If You Want to Get Better at Something, Ask Yourself These Two Questions
It was the last race of the ski season. My son Daniel, 10 years old, was at the starting gate in his speed suit, helmet and goggles, waiting for the signal.
“3… 2… 1…” The gate keeper called out and he was gone in a flash, pushing off his ski poles to gain momentum. One by one, each gate smacked to the ground when he brushed by. As he neared the end, he crouched into an aerodynamic tuck to shave a few milliseconds from his time. He crossed the finish line —48.37 seconds after the start — breathing hard. We cheered and gave him hugs.
But he wasn’t smiling.
48.37 seconds put him solidly in the middle of the pack.
I had coaching ideas. Ways I could help him get faster. While I am an executive and leadership coach, I coach skiing on the weekends and I was a ski racer myself at his age. But I held back my feedback, hugged him again and told him I loved him. That’s what he needed in that moment.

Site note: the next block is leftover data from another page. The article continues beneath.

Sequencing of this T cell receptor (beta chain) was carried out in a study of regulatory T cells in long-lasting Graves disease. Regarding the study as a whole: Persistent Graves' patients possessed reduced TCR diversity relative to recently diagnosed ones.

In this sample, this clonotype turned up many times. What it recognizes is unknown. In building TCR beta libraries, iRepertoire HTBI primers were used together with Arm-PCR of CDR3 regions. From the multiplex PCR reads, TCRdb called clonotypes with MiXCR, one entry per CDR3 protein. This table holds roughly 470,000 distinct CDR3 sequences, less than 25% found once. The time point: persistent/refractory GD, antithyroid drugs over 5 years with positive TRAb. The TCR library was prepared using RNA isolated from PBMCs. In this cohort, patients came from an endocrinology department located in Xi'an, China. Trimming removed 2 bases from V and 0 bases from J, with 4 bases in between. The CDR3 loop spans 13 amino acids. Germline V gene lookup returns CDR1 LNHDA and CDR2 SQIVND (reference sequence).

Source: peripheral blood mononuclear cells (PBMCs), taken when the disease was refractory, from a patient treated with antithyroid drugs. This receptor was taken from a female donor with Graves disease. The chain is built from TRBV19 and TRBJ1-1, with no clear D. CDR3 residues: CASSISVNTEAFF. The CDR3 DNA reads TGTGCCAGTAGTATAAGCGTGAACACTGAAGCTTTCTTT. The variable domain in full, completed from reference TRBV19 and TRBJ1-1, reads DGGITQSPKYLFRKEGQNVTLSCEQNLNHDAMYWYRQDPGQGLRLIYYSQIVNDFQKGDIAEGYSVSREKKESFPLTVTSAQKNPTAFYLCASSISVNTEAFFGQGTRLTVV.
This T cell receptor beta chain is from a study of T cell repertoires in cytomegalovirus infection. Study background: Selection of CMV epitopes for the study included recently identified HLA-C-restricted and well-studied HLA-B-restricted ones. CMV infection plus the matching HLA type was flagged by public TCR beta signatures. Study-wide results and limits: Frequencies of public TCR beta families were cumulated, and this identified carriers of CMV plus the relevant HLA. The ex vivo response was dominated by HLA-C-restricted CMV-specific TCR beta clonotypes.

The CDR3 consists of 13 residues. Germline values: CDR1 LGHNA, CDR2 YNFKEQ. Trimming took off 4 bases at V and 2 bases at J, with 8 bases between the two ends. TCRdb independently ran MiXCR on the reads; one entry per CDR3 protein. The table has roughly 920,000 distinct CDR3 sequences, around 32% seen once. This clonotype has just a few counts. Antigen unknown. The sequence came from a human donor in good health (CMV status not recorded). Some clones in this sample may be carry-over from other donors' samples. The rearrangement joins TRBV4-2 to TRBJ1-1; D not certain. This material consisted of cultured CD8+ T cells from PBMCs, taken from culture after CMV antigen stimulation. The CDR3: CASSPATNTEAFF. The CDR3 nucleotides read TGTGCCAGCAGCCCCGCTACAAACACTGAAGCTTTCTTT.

Later though, I asked him how he felt about the race.
“I never get in the top 10.”
This is delicate terrain — coaching your own kids — and I chose my words carefully.
“I have two questions for you,” I said. “One: Do you want to do better?”
If the answer is “no,” then to attempt to coach would be a fool’s errand (a mistake I have made in the past).
“Yeah” he said.
“Here’s my second question: Are you willing to feel the discomfort of putting in more effort and trying new things that will feel weird and different and won’t work right away?”
He was silent for a while and I let the silence just hang there. Silence is good. It’s the sound of thinking. And this was an important question for Daniel to think about.
November 9, 2018 at 08:14PM